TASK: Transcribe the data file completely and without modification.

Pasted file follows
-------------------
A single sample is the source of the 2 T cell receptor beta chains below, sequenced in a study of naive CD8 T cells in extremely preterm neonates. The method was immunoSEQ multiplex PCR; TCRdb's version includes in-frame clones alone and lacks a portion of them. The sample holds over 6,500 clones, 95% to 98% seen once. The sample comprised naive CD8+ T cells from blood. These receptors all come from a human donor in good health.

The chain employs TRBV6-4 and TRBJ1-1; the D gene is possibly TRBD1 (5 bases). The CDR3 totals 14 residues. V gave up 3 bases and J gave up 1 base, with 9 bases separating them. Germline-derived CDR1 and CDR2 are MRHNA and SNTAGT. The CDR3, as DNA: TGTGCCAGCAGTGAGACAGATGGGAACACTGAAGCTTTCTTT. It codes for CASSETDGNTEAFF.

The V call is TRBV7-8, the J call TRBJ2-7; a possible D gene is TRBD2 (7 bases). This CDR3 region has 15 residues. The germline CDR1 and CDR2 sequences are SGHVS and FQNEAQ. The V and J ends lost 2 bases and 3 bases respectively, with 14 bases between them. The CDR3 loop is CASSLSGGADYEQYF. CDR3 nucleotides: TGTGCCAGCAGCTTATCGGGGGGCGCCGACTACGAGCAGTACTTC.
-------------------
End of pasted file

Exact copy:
A single sample is the source of the 2 T cell receptor beta chains below, sequenced in a study of naive CD8 T cells in extremely preterm neonates. The method was immunoSEQ multiplex PCR; TCRdb's version includes in-frame clones alone and lacks a portion of them. The sample holds over 6,500 clones, 95% to 98% seen once. The sample comprised naive CD8+ T cells from blood. These receptors all come from a human donor in good health.

The chain employs TRBV6-4 and TRBJ1-1; the D gene is possibly TRBD1 (5 bases). The CDR3 totals 14 residues. V gave up 3 bases and J gave up 1 base, with 9 bases separating them. Germline-derived CDR1 and CDR2 are MRHNA and SNTAGT. The CDR3, as DNA: TGTGCCAGCAGTGAGACAGATGGGAACACTGAAGCTTTCTTT. It codes for CASSETDGNTEAFF.

The V call is TRBV7-8, the J call TRBJ2-7; a possible D gene is TRBD2 (7 bases). This CDR3 region has 15 residues. The germline CDR1 and CDR2 sequences are SGHVS and FQNEAQ. The V and J ends lost 2 bases and 3 bases respectively, with 14 bases between them. The CDR3 loop is CASSLSGGADYEQYF. CDR3 nucleotides: TGTGCCAGCAGCTTATCGGGGGGCGCCGACTACGAGCAGTACTTC.